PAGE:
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I have the following HTML structure

  <div id="graphic">
   <div id="wrap">
     <svg width="8000px" height="32000px">

And the following CSS applied to it:

#graphic {
  width: 768px;
  height: 1004px;
  overflow: hidden;

#wrap {
  width: 768px;
  height: 1004px;
  -webkit-transform: scale(1) translate3d(0, 0, 0);

Using CSS3 Animations I want to pan / zoom on a very large svg graphic. It is working...kind of. I discovered a problem on the iPad that when setting the y-value of translate3d to below ~ 16500px the graphic is not displayed anymore (In Safari or Chrome it works totally fine). I thought that there might be a limit to the height / width of rendering SVGs on mobile Safari, but removing the overflow:hidden from the #graphic container lets me scroll all the way down and everything it displayed correctly.

Has anyone heard of or experienced similar limitations / Is there some CSS value I have to set for this whole think to work? Any help is much appreciated.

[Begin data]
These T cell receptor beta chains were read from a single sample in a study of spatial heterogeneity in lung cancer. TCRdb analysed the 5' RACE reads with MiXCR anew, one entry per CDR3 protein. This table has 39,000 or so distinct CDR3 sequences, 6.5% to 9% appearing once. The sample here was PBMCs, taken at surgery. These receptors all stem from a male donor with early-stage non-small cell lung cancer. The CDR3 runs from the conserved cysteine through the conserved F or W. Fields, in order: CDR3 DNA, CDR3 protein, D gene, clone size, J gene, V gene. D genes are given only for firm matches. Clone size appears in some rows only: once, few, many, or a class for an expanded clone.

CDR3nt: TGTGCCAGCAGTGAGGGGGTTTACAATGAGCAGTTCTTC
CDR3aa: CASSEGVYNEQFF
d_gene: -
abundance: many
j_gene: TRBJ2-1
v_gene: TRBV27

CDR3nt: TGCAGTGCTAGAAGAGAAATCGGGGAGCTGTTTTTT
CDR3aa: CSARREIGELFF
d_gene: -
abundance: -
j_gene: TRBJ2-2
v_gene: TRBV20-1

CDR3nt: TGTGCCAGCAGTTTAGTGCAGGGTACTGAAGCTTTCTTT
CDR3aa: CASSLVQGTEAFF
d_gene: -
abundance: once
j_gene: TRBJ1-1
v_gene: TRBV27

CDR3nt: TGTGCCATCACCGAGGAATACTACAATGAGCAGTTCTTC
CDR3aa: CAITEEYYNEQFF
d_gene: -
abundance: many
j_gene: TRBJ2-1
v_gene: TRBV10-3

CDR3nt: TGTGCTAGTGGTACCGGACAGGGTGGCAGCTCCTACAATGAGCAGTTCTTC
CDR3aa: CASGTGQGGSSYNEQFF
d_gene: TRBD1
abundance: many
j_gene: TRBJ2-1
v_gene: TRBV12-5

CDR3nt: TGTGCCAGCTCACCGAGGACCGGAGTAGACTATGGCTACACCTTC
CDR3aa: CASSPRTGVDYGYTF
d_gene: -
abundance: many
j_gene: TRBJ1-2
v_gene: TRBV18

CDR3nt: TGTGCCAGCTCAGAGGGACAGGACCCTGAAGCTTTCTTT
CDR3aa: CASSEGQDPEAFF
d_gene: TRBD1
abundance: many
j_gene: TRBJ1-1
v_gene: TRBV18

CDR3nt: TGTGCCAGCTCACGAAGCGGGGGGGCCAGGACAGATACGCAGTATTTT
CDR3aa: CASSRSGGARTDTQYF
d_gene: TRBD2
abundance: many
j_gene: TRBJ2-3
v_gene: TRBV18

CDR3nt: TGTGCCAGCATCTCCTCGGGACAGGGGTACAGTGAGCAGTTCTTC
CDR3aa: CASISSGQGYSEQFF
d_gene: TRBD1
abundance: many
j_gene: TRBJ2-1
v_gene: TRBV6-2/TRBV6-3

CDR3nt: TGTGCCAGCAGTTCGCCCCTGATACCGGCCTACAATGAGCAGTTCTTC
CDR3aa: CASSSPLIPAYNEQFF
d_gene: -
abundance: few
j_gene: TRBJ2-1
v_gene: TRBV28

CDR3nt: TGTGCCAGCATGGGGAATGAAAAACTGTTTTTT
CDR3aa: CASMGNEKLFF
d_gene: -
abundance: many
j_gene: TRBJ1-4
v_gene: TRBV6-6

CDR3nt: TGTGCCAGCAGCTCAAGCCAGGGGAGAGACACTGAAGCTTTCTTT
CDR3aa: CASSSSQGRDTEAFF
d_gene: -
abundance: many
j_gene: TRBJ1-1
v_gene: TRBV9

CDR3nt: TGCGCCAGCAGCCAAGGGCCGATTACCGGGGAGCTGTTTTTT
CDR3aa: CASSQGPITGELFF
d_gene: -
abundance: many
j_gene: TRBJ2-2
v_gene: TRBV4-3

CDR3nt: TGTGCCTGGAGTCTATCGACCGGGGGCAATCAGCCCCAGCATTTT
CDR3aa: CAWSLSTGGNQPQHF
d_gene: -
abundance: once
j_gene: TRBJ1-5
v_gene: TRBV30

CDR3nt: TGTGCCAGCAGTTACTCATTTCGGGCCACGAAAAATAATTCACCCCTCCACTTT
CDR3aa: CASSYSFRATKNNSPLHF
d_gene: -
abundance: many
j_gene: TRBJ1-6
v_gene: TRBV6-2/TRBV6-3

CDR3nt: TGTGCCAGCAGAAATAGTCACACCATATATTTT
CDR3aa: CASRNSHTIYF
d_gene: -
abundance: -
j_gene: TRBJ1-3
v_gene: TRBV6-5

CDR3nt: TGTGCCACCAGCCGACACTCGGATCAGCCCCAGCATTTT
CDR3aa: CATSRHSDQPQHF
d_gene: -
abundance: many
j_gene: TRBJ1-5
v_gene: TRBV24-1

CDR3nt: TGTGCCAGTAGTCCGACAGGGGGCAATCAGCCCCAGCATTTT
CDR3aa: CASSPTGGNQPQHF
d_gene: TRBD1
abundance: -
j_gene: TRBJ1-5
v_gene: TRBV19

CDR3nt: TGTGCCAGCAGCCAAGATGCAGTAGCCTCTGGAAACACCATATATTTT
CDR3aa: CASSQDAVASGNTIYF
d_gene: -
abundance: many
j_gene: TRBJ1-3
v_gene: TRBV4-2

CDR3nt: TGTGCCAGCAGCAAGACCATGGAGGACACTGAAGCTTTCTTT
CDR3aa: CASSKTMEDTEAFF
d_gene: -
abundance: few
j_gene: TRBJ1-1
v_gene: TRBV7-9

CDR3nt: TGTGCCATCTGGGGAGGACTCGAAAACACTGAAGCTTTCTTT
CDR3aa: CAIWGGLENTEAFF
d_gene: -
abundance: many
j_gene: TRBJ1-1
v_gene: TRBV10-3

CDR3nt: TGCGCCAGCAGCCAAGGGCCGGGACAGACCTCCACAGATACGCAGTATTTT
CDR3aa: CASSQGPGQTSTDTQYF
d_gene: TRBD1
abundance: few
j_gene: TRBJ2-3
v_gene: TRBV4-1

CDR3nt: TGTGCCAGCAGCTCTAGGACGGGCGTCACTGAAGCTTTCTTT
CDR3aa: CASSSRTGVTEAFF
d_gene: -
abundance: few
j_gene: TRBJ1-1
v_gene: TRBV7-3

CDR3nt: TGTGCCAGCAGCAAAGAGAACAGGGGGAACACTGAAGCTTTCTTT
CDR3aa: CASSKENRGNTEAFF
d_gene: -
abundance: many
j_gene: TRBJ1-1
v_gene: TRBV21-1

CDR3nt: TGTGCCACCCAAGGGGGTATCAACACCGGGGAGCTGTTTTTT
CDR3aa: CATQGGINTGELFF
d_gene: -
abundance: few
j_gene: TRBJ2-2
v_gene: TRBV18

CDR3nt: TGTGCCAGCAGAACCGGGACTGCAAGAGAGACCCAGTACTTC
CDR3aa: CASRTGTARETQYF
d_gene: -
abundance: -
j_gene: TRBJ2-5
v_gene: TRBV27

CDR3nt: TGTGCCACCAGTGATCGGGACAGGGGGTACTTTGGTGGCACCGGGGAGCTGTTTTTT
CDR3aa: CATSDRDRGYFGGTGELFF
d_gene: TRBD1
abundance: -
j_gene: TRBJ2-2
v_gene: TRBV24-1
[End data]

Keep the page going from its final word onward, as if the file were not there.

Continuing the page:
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1 Answer 1

up vote 3 down vote accepted

Yes, you have hit a limit. Translate3D'd elements must fit into GPU texture memory, and when you "over or under translate" this can cause the whole texture to be dumped. See the Apple documentation on texture memory limitations.

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Thanks a lot for your answer. So I guess there is not even some hacky way "overcome" this limit? – Felix Jul 3 '12 at 5:31
There are a few possible solutions - 1st is not to use translate, use position changes instead. 2nd is to chop up the image into a grid of sub-images - this might work – Michael Mullany Jul 3 '12 at 18:56
Hi Michael, I was thinking of using translate3d for hardware acceleration, so using position is not really an option. Choping the images into a grid didn't work either, since the images are all in the same container having this limit – Felix Jul 4 '12 at 6:04
This is not an answer to your question, sorry about that, but there is a reason why Google uses tiles, loads incoming tiles when they are just outside the viewport, and unloads them when they are outside again. It is a bit of waste of memory keeping a whole 10k pixel image on the page. – Design by Adrian Feb 8 '13 at 10:54

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